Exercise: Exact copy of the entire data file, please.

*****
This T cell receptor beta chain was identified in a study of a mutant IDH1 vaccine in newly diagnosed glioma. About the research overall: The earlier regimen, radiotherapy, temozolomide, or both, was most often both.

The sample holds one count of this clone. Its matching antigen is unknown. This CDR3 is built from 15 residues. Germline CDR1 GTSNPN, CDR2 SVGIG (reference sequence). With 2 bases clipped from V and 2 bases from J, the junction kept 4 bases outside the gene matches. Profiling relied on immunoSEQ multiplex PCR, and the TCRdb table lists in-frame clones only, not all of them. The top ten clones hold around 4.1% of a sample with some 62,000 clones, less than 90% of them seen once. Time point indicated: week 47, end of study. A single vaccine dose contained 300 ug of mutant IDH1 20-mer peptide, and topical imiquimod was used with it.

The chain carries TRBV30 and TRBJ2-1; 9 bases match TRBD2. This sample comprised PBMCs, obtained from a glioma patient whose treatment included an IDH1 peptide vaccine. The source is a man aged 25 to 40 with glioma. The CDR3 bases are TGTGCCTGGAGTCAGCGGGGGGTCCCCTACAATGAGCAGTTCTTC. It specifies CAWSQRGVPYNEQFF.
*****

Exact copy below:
This T cell receptor beta chain was identified in a study of a mutant IDH1 vaccine in newly diagnosed glioma. About the research overall: The earlier regimen, radiotherapy, temozolomide, or both, was most often both.

The sample holds one count of this clone. Its matching antigen is unknown. This CDR3 is built from 15 residues. Germline CDR1 GTSNPN, CDR2 SVGIG (reference sequence). With 2 bases clipped from V and 2 bases from J, the junction kept 4 bases outside the gene matches. Profiling relied on immunoSEQ multiplex PCR, and the TCRdb table lists in-frame clones only, not all of them. The top ten clones hold around 4.1% of a sample with some 62,000 clones, less than 90% of them seen once. Time point indicated: week 47, end of study. A single vaccine dose contained 300 ug of mutant IDH1 20-mer peptide, and topical imiquimod was used with it.

The chain carries TRBV30 and TRBJ2-1; 9 bases match TRBD2. This sample comprised PBMCs, obtained from a glioma patient whose treatment included an IDH1 peptide vaccine. The source is a man aged 25 to 40 with glioma. The CDR3 bases are TGTGCCTGGAGTCAGCGGGGGGTCCCCTACAATGAGCAGTTCTTC. It specifies CAWSQRGVPYNEQFF.